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NOW HERE'S a position to gladden the heart of anyone who has ever thrown away a won game with a grotesque blunder. The diagram comes from a tournament in Hawaii this month with the American grandmaster Joel Benjamin playing White against the Georgian Edouard Gufeld. White had been on top for the whole game and finally reached this endgame two pawns ahead. His only task now is to evade the checks of the black queen (walking the king towards b3 is the best way) and the full point should slowly be reeled in. The game, however, continued as an exercise in suicide: 1.Ke5?? Qe6 mate.

Here is another disaster from a recent event played in Zurich. the contest pitted a team of the best Swiss players against a group of veterans including Viktor Korchnoi, Vassily Smyslov, Svetozar Gligoric and Bent Larsen. The old men did magnificently to rout their opponents by a large margin. In this game, however, the Swiss scored one of their few wins.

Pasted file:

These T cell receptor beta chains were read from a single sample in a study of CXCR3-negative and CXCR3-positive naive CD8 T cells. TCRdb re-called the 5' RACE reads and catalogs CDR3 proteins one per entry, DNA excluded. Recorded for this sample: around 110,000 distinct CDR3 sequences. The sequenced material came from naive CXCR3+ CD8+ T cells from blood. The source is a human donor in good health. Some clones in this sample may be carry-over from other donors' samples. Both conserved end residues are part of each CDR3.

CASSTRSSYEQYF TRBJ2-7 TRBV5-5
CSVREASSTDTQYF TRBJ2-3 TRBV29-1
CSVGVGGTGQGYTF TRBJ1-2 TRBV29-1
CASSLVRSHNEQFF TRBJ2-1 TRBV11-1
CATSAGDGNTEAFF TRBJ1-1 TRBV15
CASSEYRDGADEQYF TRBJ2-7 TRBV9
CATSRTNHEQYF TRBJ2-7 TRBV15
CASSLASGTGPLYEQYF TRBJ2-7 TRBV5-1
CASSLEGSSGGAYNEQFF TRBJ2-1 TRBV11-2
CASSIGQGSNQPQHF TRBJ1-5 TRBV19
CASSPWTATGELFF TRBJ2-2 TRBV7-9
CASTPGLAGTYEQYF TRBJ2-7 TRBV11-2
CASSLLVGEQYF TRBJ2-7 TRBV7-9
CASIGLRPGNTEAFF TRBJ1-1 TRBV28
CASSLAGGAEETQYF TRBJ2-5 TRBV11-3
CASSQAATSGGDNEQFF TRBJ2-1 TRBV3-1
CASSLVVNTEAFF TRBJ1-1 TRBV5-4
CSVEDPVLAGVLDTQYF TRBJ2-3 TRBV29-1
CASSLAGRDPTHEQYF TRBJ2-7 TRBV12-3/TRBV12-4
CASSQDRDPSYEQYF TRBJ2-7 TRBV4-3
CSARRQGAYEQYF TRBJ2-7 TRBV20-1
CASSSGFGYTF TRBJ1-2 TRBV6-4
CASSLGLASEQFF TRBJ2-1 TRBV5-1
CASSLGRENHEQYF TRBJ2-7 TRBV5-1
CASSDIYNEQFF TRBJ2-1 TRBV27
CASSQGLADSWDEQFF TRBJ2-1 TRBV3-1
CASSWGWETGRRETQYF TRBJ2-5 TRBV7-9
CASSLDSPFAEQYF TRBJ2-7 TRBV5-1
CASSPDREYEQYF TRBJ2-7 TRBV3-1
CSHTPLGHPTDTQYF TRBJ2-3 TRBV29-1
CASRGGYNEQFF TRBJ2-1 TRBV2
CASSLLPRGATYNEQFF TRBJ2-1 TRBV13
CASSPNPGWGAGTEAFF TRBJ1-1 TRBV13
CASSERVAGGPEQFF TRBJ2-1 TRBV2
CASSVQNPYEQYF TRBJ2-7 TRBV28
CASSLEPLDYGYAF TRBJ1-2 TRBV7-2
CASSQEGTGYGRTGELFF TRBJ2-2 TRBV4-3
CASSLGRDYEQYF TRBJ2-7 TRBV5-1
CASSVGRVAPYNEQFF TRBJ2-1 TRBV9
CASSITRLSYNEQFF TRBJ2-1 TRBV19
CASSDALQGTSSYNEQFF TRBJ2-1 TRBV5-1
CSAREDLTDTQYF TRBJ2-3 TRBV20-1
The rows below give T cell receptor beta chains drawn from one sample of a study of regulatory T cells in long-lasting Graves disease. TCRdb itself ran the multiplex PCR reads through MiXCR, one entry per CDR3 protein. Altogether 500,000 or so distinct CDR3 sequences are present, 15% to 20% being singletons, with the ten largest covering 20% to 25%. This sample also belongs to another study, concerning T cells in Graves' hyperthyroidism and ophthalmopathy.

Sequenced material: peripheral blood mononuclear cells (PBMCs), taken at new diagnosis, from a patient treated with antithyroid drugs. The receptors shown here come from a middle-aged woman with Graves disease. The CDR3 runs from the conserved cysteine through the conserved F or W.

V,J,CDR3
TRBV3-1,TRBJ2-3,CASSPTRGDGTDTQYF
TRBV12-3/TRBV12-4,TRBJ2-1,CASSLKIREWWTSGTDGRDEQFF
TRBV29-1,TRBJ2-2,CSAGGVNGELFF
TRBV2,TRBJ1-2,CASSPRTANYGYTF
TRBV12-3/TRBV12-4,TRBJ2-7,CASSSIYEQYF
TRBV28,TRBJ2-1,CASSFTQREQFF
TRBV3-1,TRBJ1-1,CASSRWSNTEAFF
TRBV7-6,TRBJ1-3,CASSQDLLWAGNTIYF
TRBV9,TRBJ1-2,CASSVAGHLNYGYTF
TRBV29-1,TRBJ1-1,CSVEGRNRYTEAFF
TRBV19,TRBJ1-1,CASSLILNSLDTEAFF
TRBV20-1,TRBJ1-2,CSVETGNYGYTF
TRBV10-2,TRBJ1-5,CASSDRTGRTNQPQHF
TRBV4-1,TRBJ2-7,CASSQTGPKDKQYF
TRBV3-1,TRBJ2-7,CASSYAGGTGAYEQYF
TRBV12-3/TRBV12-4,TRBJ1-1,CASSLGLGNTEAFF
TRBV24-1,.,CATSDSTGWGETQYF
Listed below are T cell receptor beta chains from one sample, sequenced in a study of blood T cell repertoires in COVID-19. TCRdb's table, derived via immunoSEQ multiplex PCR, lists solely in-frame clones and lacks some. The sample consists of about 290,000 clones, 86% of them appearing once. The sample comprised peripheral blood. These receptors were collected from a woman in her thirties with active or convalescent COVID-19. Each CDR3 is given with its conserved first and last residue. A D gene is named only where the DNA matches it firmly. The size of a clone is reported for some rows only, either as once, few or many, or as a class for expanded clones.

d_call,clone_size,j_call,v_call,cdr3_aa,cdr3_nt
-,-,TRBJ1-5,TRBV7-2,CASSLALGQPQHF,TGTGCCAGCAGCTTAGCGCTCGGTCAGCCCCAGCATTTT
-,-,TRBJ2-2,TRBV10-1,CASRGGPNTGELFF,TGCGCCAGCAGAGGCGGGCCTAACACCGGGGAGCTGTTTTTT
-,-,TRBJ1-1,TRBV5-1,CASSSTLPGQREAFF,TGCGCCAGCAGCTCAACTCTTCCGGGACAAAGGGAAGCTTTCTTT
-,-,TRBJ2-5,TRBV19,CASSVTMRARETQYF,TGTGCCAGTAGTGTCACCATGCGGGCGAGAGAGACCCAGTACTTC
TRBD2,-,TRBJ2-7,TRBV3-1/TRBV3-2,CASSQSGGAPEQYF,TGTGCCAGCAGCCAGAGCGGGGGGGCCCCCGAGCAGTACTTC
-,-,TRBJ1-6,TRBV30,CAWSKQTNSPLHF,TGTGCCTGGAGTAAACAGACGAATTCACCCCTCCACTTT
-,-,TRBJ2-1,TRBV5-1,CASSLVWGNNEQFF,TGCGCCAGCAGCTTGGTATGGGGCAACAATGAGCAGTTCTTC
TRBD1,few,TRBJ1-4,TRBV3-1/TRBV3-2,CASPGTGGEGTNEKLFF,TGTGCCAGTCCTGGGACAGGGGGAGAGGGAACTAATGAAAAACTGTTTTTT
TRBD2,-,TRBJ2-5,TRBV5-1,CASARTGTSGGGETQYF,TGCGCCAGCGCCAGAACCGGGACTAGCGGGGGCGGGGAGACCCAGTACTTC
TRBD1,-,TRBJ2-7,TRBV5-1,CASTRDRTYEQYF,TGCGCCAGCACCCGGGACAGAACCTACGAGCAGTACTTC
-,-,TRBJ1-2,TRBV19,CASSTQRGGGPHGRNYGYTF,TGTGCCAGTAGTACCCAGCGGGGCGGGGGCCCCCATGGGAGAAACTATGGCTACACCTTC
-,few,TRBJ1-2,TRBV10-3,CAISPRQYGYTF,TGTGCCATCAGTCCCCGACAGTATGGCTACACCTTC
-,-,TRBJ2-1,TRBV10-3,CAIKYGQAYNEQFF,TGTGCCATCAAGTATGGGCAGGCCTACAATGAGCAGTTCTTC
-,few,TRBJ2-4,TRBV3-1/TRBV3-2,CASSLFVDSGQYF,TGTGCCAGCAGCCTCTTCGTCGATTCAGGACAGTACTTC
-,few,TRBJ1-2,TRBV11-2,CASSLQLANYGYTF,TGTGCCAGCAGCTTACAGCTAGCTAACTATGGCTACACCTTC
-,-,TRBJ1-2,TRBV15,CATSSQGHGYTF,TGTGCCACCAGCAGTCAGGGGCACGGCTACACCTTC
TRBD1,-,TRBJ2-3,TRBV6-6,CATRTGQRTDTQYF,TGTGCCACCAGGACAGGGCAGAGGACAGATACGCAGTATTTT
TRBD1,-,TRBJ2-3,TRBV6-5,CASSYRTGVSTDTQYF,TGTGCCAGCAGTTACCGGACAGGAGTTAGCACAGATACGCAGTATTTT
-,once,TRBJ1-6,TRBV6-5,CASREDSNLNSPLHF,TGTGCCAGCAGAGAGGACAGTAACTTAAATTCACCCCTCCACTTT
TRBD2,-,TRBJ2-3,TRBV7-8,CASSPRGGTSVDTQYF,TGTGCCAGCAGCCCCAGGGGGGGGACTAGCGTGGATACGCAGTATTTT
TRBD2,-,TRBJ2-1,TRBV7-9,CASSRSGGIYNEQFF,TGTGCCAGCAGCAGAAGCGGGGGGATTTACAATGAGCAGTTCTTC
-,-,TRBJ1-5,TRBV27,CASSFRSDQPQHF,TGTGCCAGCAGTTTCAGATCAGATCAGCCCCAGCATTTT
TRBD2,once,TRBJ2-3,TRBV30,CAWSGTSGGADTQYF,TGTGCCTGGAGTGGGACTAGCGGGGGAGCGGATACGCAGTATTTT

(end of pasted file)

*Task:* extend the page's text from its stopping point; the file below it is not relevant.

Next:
When White sacrificed with 21.Rxh6! Black declined the offer, calculating that after 21...gxh6 22.Qxh6 f5 23.exf6 Qc7 24.Qg6+ Kh8 25.Rf1 the threat of 26.f7 would give White a winning attack. As the game went, however, Black found it impossible to defend himself anyway. The end came with a neat interference.

White: R Forster

Black: B Larsen

Sicilian Defence

1 e4 c5 16 Nd2 Nxd2

2 Nf3 e6 17 Qxd2 0-0

3 d4 cxd4 18 f5 exf5

4 Nxd4 a6 19 Rxf5 Rae8

5 Nc3 Qc7 20 Rh5 h6

6 Bd3 Nf6 21 Rxh6 Rxe5

7 0-0 Nc6 22 Rh4 a5

8 Be3 b5 23 Bh7+ Kh8

9 f4 Nxd4 24 Bd3+ Kg8

10 Bxd4 Bc5 25 Bh7+ Kh8

11 Bxc5 Qxc5+ 26 Bf5+ Kg8

12 Kh1 Bb7 27 Qg5 Qe3

13 Qe2 b4 28 Bh7+ Kh8

14 Nb1 d5 29 Be4+ resigns

15 e5 Ne4